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marinara

Eggs Simmered in Summer Tomato Sauce

Eggs Simmered in Tomato Sauce

Every time pasta’s in the picture, I’m asking my noodles to move over and make a little more room for the tomatoes in the bowl. I like to keep things saucy, and my linguine on its toes.

That being said, there’s rarely a ton of marinara leftover. However, when summer comes, I make my own, and I make sure that there’s plenty to spare. I chop all the tomatoes I have, onions, garlic, and sometimes a few other veggies, like eggplant, peppers, zucchini and summer squash. Then I add basil, thyme, oregano, extra virgin olive oil, salt and pepper. It all gets paired with a slow simmer that yields a sauce that could easily be eaten by the spoon.

The result is also often a gallon full of red in and out of the pot on my stove. There will most definitely be room for leftovers, and recipes like this too.

Eggs Simmered in Summer Tomato Sauce

When you’ve got leftover sauce and no noodles to claim it, cracking a few eggs in it is a great way to go. It creates a light meal that goes perfectly with a side of crusty toast. I recommend going with a chunky sauce, one that almost errs more on the side of ratatouille than marinara. The extra veggies will add a nice platform for the eggs. If you’ve got a hot pepper, throw it in too. A spicy sauce with Parmesan topped eggs may have you saying goodbye to pasta all together.

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Vegan Eggplant Rollatini

Vegan Eggplant Rollatini

I’ve happily walked into the life of someone who owns a grill. And a pool. Seeing as though I live in a small, city apartment with not even an inch of backyard space, this new addition to my life overcomes me with joy. I’m not talking about the new friend. Just the swimming and the grilling. (Kidding, of course).

While as a kid I had more than enough yard for forts and capture the flag, I didn’t grow up with a grill. Or a pool. But I begged my parents for both. I can see why they didn’t want to take on the latter, but the absence of a grill is still something I’ve never quite figured out. When veggies are in season, I find it to be one of the easiest ways to create a healthy plate full of flavor.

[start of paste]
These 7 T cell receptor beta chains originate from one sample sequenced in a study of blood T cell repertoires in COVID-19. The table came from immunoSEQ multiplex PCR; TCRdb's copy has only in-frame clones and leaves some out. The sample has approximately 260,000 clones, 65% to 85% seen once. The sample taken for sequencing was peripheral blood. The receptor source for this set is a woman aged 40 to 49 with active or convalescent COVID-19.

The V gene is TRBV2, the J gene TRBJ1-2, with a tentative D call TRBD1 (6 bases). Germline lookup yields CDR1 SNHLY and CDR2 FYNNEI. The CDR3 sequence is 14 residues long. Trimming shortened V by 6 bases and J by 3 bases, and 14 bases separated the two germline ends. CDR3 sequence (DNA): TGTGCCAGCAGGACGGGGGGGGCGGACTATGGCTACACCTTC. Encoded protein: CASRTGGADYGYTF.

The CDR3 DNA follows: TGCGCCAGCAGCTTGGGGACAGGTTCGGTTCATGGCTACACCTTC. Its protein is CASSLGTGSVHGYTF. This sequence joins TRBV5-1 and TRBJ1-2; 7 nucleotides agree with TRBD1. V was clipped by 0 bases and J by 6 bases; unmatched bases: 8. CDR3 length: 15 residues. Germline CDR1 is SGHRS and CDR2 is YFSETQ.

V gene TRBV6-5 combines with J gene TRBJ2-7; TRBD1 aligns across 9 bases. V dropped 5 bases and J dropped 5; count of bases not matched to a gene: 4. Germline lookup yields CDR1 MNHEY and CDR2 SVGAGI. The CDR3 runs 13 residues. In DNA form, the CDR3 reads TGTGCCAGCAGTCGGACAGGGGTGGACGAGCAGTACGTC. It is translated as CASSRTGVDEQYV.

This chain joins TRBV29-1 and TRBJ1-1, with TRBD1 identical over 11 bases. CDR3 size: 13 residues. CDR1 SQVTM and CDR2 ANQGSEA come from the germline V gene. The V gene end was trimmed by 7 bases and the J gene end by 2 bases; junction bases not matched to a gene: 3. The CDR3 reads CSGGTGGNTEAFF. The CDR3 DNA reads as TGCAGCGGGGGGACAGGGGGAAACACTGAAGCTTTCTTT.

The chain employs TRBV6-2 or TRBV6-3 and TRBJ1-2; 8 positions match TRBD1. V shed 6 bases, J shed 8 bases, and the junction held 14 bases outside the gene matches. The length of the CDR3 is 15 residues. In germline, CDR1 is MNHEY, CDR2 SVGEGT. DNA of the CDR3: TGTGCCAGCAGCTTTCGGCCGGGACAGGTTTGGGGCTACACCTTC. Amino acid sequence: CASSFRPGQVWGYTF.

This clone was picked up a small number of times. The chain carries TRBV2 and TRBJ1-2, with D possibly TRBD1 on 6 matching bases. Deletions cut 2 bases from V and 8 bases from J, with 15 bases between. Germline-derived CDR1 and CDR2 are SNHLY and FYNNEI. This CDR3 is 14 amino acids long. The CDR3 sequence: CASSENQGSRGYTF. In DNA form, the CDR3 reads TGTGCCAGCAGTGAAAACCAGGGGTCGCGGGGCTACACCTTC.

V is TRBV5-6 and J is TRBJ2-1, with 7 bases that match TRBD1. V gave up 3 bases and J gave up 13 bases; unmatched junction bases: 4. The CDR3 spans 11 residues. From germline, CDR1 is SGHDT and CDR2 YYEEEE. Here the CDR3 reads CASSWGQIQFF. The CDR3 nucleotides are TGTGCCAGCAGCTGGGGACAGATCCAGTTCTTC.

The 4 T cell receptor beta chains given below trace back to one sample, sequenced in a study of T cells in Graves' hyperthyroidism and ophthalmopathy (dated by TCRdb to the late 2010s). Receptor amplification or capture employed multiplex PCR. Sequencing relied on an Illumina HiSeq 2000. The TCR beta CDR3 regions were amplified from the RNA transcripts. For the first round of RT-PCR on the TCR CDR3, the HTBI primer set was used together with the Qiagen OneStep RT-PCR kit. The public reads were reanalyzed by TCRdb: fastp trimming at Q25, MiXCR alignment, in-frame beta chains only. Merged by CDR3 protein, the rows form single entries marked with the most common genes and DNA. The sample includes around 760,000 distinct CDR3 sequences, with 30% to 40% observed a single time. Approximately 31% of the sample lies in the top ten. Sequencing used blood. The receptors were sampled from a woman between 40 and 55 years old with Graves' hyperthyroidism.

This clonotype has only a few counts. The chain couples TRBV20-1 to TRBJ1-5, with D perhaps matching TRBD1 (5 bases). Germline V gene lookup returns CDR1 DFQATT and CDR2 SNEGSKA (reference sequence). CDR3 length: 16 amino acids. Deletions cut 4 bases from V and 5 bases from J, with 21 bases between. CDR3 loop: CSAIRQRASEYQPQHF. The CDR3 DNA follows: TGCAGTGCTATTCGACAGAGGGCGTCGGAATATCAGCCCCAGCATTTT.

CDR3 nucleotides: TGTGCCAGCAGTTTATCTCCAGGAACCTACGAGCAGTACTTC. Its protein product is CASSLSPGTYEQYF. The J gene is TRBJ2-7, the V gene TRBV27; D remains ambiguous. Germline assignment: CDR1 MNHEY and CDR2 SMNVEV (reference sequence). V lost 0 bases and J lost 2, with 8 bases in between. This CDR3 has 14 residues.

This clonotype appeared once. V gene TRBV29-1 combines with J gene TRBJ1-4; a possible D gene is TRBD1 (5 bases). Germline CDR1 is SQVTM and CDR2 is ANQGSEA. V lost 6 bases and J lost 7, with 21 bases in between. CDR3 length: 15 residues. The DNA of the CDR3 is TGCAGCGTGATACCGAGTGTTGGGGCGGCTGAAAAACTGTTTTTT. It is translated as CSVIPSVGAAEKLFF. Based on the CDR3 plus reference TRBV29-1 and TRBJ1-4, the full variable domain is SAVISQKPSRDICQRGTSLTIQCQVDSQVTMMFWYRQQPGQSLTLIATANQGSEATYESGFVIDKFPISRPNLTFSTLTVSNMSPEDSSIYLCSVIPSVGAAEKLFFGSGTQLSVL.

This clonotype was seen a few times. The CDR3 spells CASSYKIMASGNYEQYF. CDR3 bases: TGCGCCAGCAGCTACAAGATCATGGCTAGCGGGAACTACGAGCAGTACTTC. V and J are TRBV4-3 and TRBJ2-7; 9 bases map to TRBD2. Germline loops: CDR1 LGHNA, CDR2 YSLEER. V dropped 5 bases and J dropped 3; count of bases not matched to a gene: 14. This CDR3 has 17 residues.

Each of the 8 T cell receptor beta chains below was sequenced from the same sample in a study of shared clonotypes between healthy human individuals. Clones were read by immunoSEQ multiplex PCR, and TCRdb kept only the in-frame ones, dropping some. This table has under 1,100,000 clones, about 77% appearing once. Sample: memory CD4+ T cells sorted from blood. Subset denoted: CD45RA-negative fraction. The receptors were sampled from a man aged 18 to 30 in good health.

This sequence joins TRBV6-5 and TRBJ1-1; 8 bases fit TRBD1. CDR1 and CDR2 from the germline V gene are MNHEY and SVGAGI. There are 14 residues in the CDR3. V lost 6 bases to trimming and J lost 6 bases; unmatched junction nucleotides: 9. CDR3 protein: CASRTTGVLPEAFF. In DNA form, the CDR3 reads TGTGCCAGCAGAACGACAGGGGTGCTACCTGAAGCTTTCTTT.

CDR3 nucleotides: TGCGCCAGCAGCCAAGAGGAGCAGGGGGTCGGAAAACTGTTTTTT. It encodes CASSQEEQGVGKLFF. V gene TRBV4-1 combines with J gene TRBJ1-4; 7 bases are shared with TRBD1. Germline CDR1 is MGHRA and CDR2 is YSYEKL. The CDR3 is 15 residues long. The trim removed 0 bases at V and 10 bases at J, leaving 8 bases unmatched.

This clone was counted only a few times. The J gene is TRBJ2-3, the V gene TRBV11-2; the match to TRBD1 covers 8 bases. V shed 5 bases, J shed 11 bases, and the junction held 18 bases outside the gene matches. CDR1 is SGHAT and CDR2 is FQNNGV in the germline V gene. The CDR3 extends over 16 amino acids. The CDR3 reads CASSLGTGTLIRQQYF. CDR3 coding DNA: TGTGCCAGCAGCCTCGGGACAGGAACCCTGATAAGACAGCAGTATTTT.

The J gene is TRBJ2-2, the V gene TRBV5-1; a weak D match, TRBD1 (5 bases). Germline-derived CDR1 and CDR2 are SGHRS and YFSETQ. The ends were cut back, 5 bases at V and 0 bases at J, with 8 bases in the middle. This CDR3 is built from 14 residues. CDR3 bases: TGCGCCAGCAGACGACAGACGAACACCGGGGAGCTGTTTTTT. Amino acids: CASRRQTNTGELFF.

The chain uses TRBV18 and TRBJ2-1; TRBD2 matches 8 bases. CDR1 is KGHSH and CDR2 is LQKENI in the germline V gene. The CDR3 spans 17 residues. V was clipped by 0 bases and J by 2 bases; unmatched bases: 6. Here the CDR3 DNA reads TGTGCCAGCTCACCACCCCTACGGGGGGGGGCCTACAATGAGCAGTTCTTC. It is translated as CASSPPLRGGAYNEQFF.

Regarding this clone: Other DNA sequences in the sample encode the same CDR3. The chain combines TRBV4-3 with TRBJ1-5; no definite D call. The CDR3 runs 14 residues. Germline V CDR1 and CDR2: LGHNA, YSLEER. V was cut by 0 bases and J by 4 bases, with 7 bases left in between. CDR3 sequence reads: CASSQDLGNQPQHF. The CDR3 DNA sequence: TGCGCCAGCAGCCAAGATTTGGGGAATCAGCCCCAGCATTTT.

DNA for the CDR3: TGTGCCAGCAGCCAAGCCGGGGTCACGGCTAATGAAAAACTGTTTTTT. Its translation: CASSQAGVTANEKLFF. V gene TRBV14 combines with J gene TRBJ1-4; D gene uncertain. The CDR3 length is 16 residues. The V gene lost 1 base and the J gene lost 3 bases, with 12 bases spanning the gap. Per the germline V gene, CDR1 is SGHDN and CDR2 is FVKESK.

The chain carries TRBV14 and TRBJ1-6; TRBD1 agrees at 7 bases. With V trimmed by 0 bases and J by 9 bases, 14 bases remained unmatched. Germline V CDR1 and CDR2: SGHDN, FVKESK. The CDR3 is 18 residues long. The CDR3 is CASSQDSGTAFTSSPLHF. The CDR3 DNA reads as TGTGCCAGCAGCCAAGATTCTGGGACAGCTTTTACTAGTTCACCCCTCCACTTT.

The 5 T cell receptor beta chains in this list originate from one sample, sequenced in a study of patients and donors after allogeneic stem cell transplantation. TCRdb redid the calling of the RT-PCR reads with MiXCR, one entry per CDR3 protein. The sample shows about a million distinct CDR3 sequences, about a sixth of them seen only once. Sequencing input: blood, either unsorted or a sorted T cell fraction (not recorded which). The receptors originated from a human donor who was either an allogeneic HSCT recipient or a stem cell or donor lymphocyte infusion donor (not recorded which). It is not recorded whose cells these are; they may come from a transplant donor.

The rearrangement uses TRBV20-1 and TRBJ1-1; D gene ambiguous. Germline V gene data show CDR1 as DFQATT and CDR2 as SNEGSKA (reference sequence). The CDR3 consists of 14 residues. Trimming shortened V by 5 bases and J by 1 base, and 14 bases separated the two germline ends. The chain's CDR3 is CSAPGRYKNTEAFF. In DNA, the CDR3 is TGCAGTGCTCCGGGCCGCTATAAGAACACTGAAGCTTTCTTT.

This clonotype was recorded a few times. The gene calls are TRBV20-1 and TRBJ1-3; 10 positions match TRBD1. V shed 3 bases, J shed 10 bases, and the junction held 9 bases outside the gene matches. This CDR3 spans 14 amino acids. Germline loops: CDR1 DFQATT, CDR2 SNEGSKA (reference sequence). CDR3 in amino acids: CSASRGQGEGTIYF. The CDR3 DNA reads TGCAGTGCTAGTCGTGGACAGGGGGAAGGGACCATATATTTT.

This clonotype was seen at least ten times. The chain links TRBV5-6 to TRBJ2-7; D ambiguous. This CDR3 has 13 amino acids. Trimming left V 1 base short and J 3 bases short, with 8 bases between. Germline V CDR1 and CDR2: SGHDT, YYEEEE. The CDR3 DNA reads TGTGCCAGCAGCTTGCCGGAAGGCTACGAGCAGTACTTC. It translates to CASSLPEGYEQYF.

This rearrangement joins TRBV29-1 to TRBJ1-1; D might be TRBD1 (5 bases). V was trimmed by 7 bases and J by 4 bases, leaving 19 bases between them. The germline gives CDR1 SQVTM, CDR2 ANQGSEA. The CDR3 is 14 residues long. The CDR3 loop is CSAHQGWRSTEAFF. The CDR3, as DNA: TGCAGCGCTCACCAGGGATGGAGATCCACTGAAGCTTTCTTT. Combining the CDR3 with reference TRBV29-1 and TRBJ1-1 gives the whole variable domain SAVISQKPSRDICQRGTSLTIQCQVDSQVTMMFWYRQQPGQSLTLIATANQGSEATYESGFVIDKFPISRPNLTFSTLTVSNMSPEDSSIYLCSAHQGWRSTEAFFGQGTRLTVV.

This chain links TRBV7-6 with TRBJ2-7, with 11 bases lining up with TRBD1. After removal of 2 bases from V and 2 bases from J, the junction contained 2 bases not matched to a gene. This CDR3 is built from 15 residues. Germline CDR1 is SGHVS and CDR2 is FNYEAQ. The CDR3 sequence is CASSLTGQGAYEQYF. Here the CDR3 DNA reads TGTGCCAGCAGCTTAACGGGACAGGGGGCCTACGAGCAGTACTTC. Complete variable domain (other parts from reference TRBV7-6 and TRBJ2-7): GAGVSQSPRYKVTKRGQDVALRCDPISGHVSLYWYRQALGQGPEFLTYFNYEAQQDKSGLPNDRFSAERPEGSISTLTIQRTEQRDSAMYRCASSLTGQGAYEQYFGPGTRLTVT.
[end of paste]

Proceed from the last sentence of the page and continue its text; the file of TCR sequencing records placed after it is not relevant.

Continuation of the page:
As of lately, I’ve been using my friend’s grill to feast on a ton of portobello mushrooms. It’s as simple as whisking up a 3-ingredient marinade of garlic, olive oil and splash of balsamic. From there, just throw those saucy rounds to the flame. Easy. Add some melted cheese, toast up a bun, and you’ve got summer’s easiest vegetarian burger.

Eggplant

Before I discovered my new friend had grill access, I invited him over for post-yoga dinner of Eggplant Rollatini. If I would’ve known about his backyard status, I would’ve saved this one for a later date. There are only so many eggplant slices you can fit on a countertop George Foreman. Chilling outside while waiting for food to char is one thing. Chilling inside, impatiently counting the minutes till the next batch, is another. Times that by four batches, and you get the true 2-br Philly apartment grilling experience.

Vegan Eggplant Rollatini

If you have a backyard grill, by all means, use it for this recipe. If you don’t, but have a grill pan or other smaller device, I assure you, the slight impatience you may suffer through will be worth the results. Take the time to slice and cook through several batches. Grilling the eggplant first ensures you won’t end up with a chewy, undercooked rollatini. If there’s anything that can easily ruin an eggplant parm or rollatini, it’s an undercooked base. Don’t let that happen.

Here, I’ve created a vegan version of the Italian classic by using a ricotta-like crumbled tofu and then adding bulgur wheat for a little extra texture. Herbs and nutritional yeast make sure this is by no means a flavorless vegan dish, and marinara seals the deal to compliment all the flavors. If you’re lucky, eat this pool-side or deck-side. If you’re not, don’t sweat it. Literally. Grab a beer, open the window and enjoy.

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Slow-cook Tomato Basil Marinara Sauce

If you have tomatoes still ripening away in your garden (or magical access to a bucket full of fresh ones nearby) you should make this. Make THIS. MAKE THIS.

I can’t reiterate it enough, but truly, when winter comes around, you won’t be sorry you took away one summer Sunday afternoon of your life to cook sauce. If you’re into the whole canning process—which sadly, even after writing about it in last year’s marinara post, I have yet to learn—now’s the time to put those wonderful skills to use. Otherwise, make some room in the freezer. Which is what I did, after cutting up a solar system full of tomatoes and doubling my original recipe.

I froze sauce last year, and every time I pulled a batch out, my life became instantly and magically brighter. Even in the darkness of early winter evenings. Seriously. Warm summer sauce on a fork full of linguine when there’s snow outside your window—well, I’ll let you describe that experience for yourself once you pop your own taste of September out of the freezer…in January.

Below, you’ll find the same recipe I posted last summer. However, I doubles the amounts simply to make it more convenient for those with the intentions of freezing/canning. If you’re interested in just making a dinner portion for six, refer to my original post.

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